Monday, October 26, 2009
Thursday, October 22, 2009
The battle of the corporate lobbyists is already taking place in our nation’s capitol and, most assuredly, is twisting the discussion on a national broadband plan to fit individual corporate goals. If we have learned ANYTHING from the recent recession and taxpayer bailout, we should recognize that businesses do what is right for them (and isn’t it nice if it actually aligns with what is good for the public.) (In 2003, I worked on the Gigabit or Bust report that noted this very thing was a major bottleneck for a real broadband agenda in this country.)
The national broadband strategy MUST be aligned with the public interest. The U.S. cannot afford to continue to be a goofy, denial-based, lobby-controlled, broadband-famine county. We are a nation of innovators and small businesses. We absolutely must balance lobbyists and their employer's self-interests and focus on a big broadband as an innovation platform for the public. As Paul Budde says, “I think it all depends on good leadership and understanding the social and economic benefits, not just the shareholders value.”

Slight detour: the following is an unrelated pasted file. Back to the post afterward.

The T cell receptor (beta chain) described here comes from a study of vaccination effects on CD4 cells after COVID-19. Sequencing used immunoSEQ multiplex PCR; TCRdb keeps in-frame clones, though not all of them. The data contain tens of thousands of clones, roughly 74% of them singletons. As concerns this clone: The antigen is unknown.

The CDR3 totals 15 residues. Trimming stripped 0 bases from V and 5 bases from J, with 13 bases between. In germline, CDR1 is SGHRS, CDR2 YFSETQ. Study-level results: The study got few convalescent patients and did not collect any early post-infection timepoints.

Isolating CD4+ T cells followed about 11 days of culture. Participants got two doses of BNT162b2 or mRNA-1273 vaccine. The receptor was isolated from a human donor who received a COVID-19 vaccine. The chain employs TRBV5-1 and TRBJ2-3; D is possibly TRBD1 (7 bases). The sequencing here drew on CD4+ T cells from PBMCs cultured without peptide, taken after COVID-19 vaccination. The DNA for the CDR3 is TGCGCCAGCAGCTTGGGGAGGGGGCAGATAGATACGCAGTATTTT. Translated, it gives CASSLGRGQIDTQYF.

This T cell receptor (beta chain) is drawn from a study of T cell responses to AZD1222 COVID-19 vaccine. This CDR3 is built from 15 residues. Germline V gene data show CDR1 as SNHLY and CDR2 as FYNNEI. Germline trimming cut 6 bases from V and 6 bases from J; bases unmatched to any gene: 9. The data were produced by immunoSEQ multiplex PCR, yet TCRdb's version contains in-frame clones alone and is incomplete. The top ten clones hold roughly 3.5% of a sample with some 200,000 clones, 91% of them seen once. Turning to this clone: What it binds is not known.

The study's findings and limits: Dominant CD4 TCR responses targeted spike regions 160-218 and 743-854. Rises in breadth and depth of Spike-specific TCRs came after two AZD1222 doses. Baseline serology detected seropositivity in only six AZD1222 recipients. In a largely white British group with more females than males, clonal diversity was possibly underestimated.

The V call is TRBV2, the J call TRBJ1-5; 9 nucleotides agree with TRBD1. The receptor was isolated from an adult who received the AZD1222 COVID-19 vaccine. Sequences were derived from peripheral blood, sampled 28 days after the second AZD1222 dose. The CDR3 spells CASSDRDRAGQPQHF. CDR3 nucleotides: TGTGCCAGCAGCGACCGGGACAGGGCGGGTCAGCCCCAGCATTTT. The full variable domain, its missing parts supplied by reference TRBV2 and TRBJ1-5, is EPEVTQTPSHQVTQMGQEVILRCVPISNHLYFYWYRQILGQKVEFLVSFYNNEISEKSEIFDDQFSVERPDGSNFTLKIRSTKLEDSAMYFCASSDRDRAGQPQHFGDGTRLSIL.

HealthNews reports that a "new study shows older adults who learn to search for information online experience a surge of activity in key decision-making and reasoning centers of the brain. The results suggest Internet training and searching online could potentially enhance brain function and cognition in older adults. “We found that for older people with minimal experience, performing Internet searches for even a relatively short period of time can change brain activity patterns and enhance function,” Dr. Gary Small, a professor of psychiatry at the Semel Institute for Neuroscience and Human Behavior at UCLA, said in a news release. Previous research by the UCLA team found that searching online resulted in a more than twofold increase in brain activation in older adults with prior experience, compared with those with little Internet experience."